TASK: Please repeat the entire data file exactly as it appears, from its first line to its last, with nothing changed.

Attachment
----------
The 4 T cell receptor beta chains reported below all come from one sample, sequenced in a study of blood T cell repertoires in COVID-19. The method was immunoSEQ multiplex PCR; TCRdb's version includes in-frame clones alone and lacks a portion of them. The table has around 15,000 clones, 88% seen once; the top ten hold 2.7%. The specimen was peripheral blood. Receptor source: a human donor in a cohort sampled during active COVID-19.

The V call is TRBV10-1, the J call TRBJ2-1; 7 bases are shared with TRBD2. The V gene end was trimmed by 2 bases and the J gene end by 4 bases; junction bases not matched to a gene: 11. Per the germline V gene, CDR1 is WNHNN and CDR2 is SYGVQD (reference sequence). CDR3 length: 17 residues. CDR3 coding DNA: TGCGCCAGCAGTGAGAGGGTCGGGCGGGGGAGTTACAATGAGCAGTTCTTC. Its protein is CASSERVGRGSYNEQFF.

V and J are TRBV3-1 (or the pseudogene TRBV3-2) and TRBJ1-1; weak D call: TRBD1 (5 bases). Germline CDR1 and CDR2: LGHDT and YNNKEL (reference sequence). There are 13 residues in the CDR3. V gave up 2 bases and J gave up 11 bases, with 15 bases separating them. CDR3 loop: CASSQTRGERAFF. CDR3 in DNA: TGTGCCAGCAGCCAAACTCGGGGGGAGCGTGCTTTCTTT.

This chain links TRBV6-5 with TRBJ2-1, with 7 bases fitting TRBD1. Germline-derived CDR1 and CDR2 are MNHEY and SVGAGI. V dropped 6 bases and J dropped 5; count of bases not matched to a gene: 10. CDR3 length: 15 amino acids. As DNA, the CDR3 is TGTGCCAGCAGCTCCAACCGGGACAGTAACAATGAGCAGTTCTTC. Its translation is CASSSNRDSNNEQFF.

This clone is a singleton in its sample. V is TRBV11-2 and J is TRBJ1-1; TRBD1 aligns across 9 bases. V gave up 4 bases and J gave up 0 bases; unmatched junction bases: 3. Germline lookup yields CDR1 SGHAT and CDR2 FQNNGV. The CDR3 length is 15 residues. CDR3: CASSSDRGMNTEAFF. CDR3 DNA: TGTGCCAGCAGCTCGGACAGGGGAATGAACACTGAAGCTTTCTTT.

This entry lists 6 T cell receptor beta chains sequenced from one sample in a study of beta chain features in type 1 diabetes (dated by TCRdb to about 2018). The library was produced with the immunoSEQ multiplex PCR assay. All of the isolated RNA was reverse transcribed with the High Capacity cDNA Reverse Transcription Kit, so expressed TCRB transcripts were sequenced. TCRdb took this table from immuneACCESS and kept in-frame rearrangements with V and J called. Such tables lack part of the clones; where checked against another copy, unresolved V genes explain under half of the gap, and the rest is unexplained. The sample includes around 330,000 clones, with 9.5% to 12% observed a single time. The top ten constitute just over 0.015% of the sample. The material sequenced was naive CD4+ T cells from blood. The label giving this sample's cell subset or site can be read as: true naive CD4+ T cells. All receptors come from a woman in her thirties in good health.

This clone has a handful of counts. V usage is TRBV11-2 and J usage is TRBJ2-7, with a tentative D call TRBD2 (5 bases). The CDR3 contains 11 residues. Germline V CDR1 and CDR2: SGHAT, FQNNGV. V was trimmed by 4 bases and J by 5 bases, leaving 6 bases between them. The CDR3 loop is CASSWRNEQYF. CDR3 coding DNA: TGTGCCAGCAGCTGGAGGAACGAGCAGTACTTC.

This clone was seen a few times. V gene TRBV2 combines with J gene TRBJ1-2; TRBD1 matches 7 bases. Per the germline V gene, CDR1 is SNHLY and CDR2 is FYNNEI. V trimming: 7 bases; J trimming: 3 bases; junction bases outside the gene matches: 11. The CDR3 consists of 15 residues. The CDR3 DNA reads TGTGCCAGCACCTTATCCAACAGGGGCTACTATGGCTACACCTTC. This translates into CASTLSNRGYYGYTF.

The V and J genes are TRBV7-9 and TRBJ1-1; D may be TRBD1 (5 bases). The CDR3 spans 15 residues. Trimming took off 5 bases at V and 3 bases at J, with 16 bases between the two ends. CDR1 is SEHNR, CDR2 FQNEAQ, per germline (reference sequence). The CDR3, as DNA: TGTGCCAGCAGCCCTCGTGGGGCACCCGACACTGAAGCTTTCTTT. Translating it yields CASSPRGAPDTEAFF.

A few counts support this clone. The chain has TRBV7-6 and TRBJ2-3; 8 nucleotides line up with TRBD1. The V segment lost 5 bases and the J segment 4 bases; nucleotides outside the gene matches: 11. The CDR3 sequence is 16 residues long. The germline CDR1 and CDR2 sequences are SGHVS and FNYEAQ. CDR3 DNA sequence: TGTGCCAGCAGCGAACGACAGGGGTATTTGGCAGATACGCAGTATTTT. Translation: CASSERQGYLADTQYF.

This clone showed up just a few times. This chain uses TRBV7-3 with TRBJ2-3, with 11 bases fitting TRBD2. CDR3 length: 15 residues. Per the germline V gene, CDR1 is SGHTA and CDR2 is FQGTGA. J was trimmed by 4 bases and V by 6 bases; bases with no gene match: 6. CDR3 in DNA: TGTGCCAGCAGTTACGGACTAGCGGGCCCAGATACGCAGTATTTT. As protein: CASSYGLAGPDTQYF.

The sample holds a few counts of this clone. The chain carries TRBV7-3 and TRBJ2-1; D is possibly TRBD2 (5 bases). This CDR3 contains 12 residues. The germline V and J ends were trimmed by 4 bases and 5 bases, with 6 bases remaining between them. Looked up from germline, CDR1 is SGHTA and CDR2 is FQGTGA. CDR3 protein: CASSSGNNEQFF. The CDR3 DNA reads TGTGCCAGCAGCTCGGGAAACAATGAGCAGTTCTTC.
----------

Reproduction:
The 4 T cell receptor beta chains reported below all come from one sample, sequenced in a study of blood T cell repertoires in COVID-19. The method was immunoSEQ multiplex PCR; TCRdb's version includes in-frame clones alone and lacks a portion of them. The table has around 15,000 clones, 88% seen once; the top ten hold 2.7%. The specimen was peripheral blood. Receptor source: a human donor in a cohort sampled during active COVID-19.

The V call is TRBV10-1, the J call TRBJ2-1; 7 bases are shared with TRBD2. The V gene end was trimmed by 2 bases and the J gene end by 4 bases; junction bases not matched to a gene: 11. Per the germline V gene, CDR1 is WNHNN and CDR2 is SYGVQD (reference sequence). CDR3 length: 17 residues. CDR3 coding DNA: TGCGCCAGCAGTGAGAGGGTCGGGCGGGGGAGTTACAATGAGCAGTTCTTC. Its protein is CASSERVGRGSYNEQFF.

V and J are TRBV3-1 (or the pseudogene TRBV3-2) and TRBJ1-1; weak D call: TRBD1 (5 bases). Germline CDR1 and CDR2: LGHDT and YNNKEL (reference sequence). There are 13 residues in the CDR3. V gave up 2 bases and J gave up 11 bases, with 15 bases separating them. CDR3 loop: CASSQTRGERAFF. CDR3 in DNA: TGTGCCAGCAGCCAAACTCGGGGGGAGCGTGCTTTCTTT.

This chain links TRBV6-5 with TRBJ2-1, with 7 bases fitting TRBD1. Germline-derived CDR1 and CDR2 are MNHEY and SVGAGI. V dropped 6 bases and J dropped 5; count of bases not matched to a gene: 10. CDR3 length: 15 amino acids. As DNA, the CDR3 is TGTGCCAGCAGCTCCAACCGGGACAGTAACAATGAGCAGTTCTTC. Its translation is CASSSNRDSNNEQFF.

This clone is a singleton in its sample. V is TRBV11-2 and J is TRBJ1-1; TRBD1 aligns across 9 bases. V gave up 4 bases and J gave up 0 bases; unmatched junction bases: 3. Germline lookup yields CDR1 SGHAT and CDR2 FQNNGV. The CDR3 length is 15 residues. CDR3: CASSSDRGMNTEAFF. CDR3 DNA: TGTGCCAGCAGCTCGGACAGGGGAATGAACACTGAAGCTTTCTTT.

This entry lists 6 T cell receptor beta chains sequenced from one sample in a study of beta chain features in type 1 diabetes (dated by TCRdb to about 2018). The library was produced with the immunoSEQ multiplex PCR assay. All of the isolated RNA was reverse transcribed with the High Capacity cDNA Reverse Transcription Kit, so expressed TCRB transcripts were sequenced. TCRdb took this table from immuneACCESS and kept in-frame rearrangements with V and J called. Such tables lack part of the clones; where checked against another copy, unresolved V genes explain under half of the gap, and the rest is unexplained. The sample includes around 330,000 clones, with 9.5% to 12% observed a single time. The top ten constitute just over 0.015% of the sample. The material sequenced was naive CD4+ T cells from blood. The label giving this sample's cell subset or site can be read as: true naive CD4+ T cells. All receptors come from a woman in her thirties in good health.

This clone has a handful of counts. V usage is TRBV11-2 and J usage is TRBJ2-7, with a tentative D call TRBD2 (5 bases). The CDR3 contains 11 residues. Germline V CDR1 and CDR2: SGHAT, FQNNGV. V was trimmed by 4 bases and J by 5 bases, leaving 6 bases between them. The CDR3 loop is CASSWRNEQYF. CDR3 coding DNA: TGTGCCAGCAGCTGGAGGAACGAGCAGTACTTC.

This clone was seen a few times. V gene TRBV2 combines with J gene TRBJ1-2; TRBD1 matches 7 bases. Per the germline V gene, CDR1 is SNHLY and CDR2 is FYNNEI. V trimming: 7 bases; J trimming: 3 bases; junction bases outside the gene matches: 11. The CDR3 consists of 15 residues. The CDR3 DNA reads TGTGCCAGCACCTTATCCAACAGGGGCTACTATGGCTACACCTTC. This translates into CASTLSNRGYYGYTF.

The V and J genes are TRBV7-9 and TRBJ1-1; D may be TRBD1 (5 bases). The CDR3 spans 15 residues. Trimming took off 5 bases at V and 3 bases at J, with 16 bases between the two ends. CDR1 is SEHNR, CDR2 FQNEAQ, per germline (reference sequence). The CDR3, as DNA: TGTGCCAGCAGCCCTCGTGGGGCACCCGACACTGAAGCTTTCTTT. Translating it yields CASSPRGAPDTEAFF.

A few counts support this clone. The chain has TRBV7-6 and TRBJ2-3; 8 nucleotides line up with TRBD1. The V segment lost 5 bases and the J segment 4 bases; nucleotides outside the gene matches: 11. The CDR3 sequence is 16 residues long. The germline CDR1 and CDR2 sequences are SGHVS and FNYEAQ. CDR3 DNA sequence: TGTGCCAGCAGCGAACGACAGGGGTATTTGGCAGATACGCAGTATTTT. Translation: CASSERQGYLADTQYF.

This clone showed up just a few times. This chain uses TRBV7-3 with TRBJ2-3, with 11 bases fitting TRBD2. CDR3 length: 15 residues. Per the germline V gene, CDR1 is SGHTA and CDR2 is FQGTGA. J was trimmed by 4 bases and V by 6 bases; bases with no gene match: 6. CDR3 in DNA: TGTGCCAGCAGTTACGGACTAGCGGGCCCAGATACGCAGTATTTT. As protein: CASSYGLAGPDTQYF.

The sample holds a few counts of this clone. The chain carries TRBV7-3 and TRBJ2-1; D is possibly TRBD2 (5 bases). This CDR3 contains 12 residues. The germline V and J ends were trimmed by 4 bases and 5 bases, with 6 bases remaining between them. Looked up from germline, CDR1 is SGHTA and CDR2 is FQGTGA. CDR3 protein: CASSSGNNEQFF. The CDR3 DNA reads TGTGCCAGCAGCTCGGGAAACAATGAGCAGTTCTTC.